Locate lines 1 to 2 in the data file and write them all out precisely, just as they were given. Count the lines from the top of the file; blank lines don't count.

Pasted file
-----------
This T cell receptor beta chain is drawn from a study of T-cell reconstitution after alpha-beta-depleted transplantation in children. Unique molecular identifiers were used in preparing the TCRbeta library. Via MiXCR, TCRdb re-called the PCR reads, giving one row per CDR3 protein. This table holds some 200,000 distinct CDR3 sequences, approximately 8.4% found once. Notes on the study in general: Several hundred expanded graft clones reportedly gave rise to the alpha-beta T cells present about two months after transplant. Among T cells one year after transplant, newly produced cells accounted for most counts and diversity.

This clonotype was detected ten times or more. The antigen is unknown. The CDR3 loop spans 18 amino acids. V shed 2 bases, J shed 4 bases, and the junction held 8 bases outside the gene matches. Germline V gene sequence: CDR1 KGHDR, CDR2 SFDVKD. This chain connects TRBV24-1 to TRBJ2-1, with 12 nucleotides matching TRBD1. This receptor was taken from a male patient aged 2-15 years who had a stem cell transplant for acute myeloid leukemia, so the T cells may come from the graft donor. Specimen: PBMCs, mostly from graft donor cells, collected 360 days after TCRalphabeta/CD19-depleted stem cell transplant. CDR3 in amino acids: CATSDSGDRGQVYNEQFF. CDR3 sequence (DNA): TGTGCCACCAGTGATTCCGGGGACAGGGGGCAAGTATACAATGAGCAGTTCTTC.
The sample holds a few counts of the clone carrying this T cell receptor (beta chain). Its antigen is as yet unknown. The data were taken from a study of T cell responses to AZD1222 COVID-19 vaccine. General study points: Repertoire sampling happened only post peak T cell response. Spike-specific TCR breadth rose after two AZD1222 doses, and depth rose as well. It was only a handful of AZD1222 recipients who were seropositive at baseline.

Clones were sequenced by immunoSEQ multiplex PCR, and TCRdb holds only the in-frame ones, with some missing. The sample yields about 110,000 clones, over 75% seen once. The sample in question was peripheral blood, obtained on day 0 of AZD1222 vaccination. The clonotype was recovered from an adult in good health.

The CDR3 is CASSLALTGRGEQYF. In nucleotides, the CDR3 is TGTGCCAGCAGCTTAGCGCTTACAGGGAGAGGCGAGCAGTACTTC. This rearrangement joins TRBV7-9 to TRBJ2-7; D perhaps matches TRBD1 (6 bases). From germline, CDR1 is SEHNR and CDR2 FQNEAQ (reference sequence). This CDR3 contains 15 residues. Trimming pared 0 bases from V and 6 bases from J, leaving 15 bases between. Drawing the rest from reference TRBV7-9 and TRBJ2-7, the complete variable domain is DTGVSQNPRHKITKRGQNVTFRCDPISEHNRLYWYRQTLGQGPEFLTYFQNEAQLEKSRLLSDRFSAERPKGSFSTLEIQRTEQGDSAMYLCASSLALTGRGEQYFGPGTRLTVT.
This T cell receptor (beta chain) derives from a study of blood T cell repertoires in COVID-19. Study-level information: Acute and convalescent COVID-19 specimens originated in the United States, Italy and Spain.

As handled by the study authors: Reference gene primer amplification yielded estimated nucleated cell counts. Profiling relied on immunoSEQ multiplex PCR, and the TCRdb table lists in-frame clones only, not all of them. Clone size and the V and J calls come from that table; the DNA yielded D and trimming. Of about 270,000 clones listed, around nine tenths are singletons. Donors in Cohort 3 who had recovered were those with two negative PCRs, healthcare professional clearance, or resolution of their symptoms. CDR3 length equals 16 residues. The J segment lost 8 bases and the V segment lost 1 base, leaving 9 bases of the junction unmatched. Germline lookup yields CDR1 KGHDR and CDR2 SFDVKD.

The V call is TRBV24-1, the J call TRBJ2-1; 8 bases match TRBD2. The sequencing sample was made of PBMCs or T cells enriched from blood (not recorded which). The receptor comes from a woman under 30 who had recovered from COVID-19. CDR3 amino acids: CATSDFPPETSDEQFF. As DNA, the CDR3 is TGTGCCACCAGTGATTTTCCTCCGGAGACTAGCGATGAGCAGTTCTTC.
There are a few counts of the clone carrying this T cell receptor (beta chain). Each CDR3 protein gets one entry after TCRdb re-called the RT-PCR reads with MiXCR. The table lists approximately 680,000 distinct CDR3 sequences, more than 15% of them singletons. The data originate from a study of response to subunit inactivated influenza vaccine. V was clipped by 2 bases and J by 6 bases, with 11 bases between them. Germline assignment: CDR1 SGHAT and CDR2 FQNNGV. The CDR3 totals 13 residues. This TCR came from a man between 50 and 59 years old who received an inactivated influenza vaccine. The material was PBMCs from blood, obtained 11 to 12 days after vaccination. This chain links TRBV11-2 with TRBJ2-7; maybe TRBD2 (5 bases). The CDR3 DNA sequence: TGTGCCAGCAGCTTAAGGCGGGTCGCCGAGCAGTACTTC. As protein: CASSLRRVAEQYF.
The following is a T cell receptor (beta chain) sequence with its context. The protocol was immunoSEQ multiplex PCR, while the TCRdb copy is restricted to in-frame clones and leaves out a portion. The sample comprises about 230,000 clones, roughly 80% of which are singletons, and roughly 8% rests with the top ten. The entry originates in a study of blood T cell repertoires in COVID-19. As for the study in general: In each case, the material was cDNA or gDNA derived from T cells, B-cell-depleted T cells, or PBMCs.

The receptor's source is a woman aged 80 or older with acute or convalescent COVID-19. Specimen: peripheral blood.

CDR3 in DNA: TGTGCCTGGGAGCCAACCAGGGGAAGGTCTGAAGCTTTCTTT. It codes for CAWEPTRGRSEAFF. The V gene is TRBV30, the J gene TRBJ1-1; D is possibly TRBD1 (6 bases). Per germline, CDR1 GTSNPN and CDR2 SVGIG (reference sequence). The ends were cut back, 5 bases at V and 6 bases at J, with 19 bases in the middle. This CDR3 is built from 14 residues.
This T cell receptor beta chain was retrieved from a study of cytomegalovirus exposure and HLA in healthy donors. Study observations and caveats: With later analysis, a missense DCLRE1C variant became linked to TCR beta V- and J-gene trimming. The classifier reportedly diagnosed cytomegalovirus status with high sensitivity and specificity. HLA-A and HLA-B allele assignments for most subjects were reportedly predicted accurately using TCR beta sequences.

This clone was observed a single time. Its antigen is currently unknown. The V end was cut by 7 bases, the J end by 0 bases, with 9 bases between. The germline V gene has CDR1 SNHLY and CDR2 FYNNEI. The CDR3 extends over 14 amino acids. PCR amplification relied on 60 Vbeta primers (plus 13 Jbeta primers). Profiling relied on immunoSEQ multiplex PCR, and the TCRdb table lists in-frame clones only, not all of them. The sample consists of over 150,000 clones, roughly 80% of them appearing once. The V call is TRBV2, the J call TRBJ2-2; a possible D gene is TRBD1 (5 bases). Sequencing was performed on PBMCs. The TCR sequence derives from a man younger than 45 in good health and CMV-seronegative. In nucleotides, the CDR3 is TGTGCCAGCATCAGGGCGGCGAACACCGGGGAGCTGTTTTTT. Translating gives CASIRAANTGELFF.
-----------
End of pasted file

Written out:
This T cell receptor beta chain is drawn from a study of T-cell reconstitution after alpha-beta-depleted transplantation in children. Unique molecular identifiers were used in preparing the TCRbeta library. Via MiXCR, TCRdb re-called the PCR reads, giving one row per CDR3 protein. This table holds some 200,000 distinct CDR3 sequences, approximately 8.4% found once. Notes on the study in general: Several hundred expanded graft clones reportedly gave rise to the alpha-beta T cells present about two months after transplant. Among T cells one year after transplant, newly produced cells accounted for most counts and diversity.

This clonotype was detected ten times or more. The antigen is unknown. The CDR3 loop spans 18 amino acids. V shed 2 bases, J shed 4 bases, and the junction held 8 bases outside the gene matches. Germline V gene sequence: CDR1 KGHDR, CDR2 SFDVKD. This chain connects TRBV24-1 to TRBJ2-1, with 12 nucleotides matching TRBD1. This receptor was taken from a male patient aged 2-15 years who had a stem cell transplant for acute myeloid leukemia, so the T cells may come from the graft donor. Specimen: PBMCs, mostly from graft donor cells, collected 360 days after TCRalphabeta/CD19-depleted stem cell transplant. CDR3 in amino acids: CATSDSGDRGQVYNEQFF. CDR3 sequence (DNA): TGTGCCACCAGTGATTCCGGGGACAGGGGGCAAGTATACAATGAGCAGTTCTTC.